WASHINGTON — The United States faces a shortage of as many as 90,000 physicians by 2025, including a critical need for specialists to treat an aging population that will increasingly live with chronic disease, the association that represents medical schools and teaching hospitals reported Tuesday.

The nation’s shortage of primary care physicians has received considerable attention in recent years, but the Association of American Medical Colleges report predicts that the greatest shortfall, on a percentage basis, will be in the demand for surgeons – especially those who treat diseases more common to older people, such as cancer.

In addition to the growing and aging population, full implementation of the Affordable Care Act in all 50 states would increase demand for doctors as more people are covered by insurance. But Obamacare’s impact will be small – just 2 percent of the projected growth in demand, the organization said. The supply of doctors also will grow but not nearly as quickly as the need, officials said.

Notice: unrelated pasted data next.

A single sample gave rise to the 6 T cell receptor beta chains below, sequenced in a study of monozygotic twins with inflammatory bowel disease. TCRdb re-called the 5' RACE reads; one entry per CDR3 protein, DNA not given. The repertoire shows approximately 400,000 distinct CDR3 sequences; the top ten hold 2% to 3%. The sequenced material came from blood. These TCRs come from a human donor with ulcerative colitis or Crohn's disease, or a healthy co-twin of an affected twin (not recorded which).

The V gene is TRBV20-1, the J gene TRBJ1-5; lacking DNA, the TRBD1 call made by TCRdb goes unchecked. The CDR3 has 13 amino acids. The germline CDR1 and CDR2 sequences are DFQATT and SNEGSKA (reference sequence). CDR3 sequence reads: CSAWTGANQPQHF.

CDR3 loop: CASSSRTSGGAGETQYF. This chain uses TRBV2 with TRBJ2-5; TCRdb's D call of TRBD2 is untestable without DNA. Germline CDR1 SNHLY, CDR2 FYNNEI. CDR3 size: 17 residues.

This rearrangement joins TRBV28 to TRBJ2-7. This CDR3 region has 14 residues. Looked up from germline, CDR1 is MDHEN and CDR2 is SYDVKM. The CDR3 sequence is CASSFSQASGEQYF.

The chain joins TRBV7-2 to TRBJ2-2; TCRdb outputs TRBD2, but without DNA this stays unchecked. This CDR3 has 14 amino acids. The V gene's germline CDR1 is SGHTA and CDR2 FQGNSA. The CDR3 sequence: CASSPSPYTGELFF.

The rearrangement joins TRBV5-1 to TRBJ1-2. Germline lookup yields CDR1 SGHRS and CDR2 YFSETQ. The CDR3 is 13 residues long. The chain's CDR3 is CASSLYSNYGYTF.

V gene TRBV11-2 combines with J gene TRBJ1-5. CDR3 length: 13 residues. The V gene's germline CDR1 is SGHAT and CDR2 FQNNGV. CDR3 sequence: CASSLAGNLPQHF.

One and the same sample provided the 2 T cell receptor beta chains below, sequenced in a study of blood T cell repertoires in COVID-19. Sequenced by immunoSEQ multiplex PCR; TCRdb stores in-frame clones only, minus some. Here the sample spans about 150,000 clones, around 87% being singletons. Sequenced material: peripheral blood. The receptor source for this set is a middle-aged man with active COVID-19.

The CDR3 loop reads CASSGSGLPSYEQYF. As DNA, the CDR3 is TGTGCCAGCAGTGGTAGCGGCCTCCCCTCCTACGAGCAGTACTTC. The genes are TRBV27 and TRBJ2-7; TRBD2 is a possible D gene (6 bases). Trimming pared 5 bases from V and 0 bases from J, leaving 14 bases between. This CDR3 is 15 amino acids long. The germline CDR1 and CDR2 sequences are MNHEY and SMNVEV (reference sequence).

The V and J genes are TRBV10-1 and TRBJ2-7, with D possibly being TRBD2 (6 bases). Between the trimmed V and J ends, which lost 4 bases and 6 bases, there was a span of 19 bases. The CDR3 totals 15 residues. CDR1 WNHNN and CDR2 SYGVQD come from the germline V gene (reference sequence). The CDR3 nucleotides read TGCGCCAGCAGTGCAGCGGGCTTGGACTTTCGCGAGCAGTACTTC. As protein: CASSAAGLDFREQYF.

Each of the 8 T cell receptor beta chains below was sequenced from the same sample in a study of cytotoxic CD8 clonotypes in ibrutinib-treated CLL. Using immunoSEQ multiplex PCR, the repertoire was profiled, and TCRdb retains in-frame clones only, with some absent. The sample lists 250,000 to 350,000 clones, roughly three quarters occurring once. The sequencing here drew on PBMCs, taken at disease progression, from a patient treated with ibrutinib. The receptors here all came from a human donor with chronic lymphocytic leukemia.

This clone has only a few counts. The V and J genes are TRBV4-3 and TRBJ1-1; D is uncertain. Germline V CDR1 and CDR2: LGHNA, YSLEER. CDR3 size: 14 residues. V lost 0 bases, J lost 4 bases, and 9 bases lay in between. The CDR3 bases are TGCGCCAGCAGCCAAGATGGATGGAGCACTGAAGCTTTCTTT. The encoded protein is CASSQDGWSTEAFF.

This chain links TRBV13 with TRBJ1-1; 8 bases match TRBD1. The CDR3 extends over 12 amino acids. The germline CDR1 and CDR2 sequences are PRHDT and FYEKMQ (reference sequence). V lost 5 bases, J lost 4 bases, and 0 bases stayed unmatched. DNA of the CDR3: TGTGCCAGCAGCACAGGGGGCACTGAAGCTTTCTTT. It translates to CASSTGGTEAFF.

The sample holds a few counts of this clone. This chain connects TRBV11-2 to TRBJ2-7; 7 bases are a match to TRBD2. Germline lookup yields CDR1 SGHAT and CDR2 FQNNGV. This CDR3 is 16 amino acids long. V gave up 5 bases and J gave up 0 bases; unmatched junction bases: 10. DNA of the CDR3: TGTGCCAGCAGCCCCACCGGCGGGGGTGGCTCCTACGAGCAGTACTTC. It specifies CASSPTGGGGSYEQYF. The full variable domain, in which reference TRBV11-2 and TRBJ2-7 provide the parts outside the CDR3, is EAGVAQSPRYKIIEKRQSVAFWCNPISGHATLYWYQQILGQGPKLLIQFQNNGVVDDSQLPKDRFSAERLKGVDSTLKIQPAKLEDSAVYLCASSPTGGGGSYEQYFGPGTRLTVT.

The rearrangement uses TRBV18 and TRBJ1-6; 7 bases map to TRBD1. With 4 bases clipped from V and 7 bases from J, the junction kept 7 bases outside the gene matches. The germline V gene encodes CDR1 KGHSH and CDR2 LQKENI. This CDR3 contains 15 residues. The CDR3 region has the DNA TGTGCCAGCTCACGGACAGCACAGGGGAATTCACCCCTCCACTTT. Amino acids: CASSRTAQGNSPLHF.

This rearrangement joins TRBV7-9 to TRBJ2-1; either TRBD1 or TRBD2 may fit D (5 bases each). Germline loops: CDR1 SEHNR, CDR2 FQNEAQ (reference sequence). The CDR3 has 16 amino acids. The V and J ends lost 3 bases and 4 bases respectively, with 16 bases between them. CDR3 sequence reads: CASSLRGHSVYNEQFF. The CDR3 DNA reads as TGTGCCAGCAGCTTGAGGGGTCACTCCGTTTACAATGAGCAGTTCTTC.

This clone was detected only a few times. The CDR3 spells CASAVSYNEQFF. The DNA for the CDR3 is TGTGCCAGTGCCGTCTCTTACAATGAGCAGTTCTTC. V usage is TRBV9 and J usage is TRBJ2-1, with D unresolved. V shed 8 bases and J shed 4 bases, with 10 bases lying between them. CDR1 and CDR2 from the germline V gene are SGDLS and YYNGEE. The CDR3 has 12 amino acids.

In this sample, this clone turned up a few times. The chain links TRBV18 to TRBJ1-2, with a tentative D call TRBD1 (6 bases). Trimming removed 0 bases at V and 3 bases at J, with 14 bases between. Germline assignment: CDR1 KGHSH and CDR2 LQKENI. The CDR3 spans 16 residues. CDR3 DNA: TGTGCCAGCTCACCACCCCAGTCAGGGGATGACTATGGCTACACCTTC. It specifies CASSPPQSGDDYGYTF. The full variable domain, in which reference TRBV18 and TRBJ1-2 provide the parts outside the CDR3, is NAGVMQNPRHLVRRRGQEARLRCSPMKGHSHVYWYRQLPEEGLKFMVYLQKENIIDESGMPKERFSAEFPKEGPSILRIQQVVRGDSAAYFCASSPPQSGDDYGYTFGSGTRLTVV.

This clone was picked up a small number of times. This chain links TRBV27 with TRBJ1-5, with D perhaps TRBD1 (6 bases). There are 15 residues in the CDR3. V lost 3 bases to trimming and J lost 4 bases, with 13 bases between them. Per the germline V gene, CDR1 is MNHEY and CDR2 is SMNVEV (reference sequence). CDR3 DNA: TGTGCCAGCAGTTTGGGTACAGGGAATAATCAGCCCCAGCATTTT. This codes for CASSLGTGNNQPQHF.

“An increasingly older, sicker population, as well as people living longer with chronic diseases, such as cancer, is the reason for the increased demand,” Darrell Kirch, the AAMC’s president and chief executive, told reporters during a news briefing.

The organization called on Congress to raise the federal cap on slots for medical residents at teaching hospitals by 3,000 annually, at a cost it estimated would be about $1 billion per year. The government funds its share of training each U.S. physician – estimated at about $145,000 annually – via the Medicare program. Currently, those hospitals train 27,000 to 29,000 doctors each year.

In 2013, there were about 767,000 doctors practicing in the United States, the report stated.

Policymakers have debated the doctor shortage for years, with some arguing that certain types of doctors are clustered in cities and affluent areas, leaving rural and poor Americans critically underserved. The government runs programs to encourage doctors to practice in shortage areas.

In a 2013 paper in the journal Health Affairs, Linda Green, a mathematician who studies the health care system, argued that the projected shortage of primary care doctors may not occur. The move toward larger practices enable physicians to take on more patients.

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